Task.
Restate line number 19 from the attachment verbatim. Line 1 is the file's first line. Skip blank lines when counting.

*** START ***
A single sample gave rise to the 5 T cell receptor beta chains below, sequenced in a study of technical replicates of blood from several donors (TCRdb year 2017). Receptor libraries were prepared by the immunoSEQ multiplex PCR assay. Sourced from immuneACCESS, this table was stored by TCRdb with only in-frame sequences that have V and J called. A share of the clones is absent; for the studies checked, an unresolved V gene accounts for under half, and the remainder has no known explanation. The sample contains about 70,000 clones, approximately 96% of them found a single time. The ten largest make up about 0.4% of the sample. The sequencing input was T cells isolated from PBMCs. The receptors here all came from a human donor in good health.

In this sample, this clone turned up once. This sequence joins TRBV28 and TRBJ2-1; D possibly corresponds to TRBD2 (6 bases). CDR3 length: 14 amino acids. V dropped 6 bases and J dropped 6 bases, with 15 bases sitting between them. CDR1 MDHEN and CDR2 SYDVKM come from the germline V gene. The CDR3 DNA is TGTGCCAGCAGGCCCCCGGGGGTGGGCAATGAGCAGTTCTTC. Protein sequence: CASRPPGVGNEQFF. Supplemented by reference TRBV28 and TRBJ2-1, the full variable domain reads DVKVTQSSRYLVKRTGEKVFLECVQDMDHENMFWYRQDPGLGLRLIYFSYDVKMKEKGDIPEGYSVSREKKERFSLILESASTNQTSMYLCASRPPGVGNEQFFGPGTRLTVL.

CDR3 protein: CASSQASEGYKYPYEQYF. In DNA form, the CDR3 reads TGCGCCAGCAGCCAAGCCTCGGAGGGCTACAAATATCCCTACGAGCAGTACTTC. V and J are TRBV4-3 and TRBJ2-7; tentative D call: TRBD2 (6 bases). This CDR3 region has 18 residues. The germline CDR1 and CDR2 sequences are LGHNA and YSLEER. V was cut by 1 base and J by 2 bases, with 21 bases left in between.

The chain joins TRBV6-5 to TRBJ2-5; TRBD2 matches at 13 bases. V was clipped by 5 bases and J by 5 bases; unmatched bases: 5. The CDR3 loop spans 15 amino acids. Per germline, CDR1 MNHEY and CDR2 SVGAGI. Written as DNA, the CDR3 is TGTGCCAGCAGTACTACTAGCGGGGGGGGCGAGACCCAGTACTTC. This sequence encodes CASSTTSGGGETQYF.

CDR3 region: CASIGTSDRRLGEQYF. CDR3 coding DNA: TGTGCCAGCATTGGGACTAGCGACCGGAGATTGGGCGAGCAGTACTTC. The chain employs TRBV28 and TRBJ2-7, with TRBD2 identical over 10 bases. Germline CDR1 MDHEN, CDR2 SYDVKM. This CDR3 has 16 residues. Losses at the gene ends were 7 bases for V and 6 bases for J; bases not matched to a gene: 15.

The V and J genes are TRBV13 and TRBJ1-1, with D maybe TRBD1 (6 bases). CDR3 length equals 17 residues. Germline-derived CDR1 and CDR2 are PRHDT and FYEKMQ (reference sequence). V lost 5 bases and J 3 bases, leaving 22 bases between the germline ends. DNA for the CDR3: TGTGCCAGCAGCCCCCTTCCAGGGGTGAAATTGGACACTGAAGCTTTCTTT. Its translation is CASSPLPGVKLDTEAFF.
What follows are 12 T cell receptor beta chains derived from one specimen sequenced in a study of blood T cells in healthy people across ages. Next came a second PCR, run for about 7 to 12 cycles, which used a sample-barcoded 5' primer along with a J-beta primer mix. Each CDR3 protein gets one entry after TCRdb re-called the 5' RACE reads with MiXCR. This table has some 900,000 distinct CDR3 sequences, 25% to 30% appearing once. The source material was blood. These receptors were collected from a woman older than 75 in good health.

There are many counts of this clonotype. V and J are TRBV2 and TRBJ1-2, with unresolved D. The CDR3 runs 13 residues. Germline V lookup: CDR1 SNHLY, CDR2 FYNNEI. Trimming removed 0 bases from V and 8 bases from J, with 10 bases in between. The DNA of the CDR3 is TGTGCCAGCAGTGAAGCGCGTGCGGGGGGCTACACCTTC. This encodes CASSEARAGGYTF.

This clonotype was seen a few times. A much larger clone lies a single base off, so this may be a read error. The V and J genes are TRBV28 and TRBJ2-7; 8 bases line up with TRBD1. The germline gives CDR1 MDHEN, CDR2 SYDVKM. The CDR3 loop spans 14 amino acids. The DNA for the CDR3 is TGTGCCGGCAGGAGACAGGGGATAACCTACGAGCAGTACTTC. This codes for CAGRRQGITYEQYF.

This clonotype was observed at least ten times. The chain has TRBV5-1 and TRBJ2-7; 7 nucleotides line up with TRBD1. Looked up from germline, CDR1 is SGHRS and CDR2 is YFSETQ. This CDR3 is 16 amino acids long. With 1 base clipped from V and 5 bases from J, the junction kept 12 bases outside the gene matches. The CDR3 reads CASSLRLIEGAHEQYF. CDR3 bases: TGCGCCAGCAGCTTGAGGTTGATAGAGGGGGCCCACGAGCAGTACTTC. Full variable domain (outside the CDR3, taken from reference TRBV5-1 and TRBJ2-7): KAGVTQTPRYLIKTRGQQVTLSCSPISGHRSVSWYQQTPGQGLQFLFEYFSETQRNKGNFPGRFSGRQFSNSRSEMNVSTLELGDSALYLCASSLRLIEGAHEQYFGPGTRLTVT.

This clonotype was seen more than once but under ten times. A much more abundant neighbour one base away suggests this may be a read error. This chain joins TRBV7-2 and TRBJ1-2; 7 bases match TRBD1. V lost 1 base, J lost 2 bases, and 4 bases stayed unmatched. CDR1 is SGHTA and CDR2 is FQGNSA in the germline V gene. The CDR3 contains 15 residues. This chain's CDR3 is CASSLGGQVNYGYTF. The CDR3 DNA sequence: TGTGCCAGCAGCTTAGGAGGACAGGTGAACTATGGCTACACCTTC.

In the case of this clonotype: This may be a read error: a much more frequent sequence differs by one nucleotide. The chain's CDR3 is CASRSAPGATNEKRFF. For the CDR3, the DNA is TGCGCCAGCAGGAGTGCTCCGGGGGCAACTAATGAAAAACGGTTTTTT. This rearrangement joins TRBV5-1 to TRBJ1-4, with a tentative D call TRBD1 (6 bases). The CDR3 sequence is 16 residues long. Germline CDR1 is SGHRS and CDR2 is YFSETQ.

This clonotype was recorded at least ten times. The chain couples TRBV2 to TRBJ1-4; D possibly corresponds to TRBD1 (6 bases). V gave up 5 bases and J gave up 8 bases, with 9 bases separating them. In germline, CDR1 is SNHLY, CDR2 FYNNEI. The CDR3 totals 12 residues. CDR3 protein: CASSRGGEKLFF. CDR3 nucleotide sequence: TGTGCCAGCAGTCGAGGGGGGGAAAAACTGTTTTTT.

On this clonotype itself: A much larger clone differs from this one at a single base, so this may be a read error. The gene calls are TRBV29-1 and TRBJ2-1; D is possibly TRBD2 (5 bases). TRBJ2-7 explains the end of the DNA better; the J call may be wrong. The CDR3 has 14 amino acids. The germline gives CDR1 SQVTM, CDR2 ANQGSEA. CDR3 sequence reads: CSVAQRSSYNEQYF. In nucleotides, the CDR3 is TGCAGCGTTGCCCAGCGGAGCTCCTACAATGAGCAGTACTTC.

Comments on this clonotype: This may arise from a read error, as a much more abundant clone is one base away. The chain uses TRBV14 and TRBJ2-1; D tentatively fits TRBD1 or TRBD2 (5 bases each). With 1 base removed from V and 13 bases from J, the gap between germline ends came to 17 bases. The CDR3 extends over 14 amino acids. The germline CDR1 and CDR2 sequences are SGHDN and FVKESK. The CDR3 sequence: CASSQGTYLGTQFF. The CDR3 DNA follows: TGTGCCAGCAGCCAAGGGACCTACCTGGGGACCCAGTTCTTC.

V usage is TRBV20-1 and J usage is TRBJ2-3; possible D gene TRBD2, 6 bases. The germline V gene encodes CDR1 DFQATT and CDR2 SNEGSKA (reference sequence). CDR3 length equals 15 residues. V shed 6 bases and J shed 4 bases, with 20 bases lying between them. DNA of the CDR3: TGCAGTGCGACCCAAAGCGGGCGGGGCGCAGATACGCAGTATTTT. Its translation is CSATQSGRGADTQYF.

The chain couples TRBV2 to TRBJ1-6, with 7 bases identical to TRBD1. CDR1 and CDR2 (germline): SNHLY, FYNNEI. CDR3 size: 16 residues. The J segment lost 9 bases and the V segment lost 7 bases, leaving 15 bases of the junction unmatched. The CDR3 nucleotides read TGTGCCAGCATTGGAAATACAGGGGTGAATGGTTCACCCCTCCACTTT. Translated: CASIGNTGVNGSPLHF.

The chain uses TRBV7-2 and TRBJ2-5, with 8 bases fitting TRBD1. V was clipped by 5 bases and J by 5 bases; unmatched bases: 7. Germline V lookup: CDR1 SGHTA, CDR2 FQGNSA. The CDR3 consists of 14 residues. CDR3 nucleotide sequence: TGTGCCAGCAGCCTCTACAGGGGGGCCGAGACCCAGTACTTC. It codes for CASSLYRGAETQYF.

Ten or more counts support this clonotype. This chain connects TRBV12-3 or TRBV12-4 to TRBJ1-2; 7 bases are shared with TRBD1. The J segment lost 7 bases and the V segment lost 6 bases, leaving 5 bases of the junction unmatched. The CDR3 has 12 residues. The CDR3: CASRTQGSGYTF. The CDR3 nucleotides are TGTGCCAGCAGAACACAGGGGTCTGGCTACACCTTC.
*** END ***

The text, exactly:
Ten or more counts support this clonotype. This chain connects TRBV12-3 or TRBV12-4 to TRBJ1-2; 7 bases are shared with TRBD1. The J segment lost 7 bases and the V segment lost 6 bases, leaving 5 bases of the junction unmatched. The CDR3 has 12 residues. The CDR3: CASRTQGSGYTF. The CDR3 nucleotides are TGTGCCAGCAGAACACAGGGGTCTGGCTACACCTTC.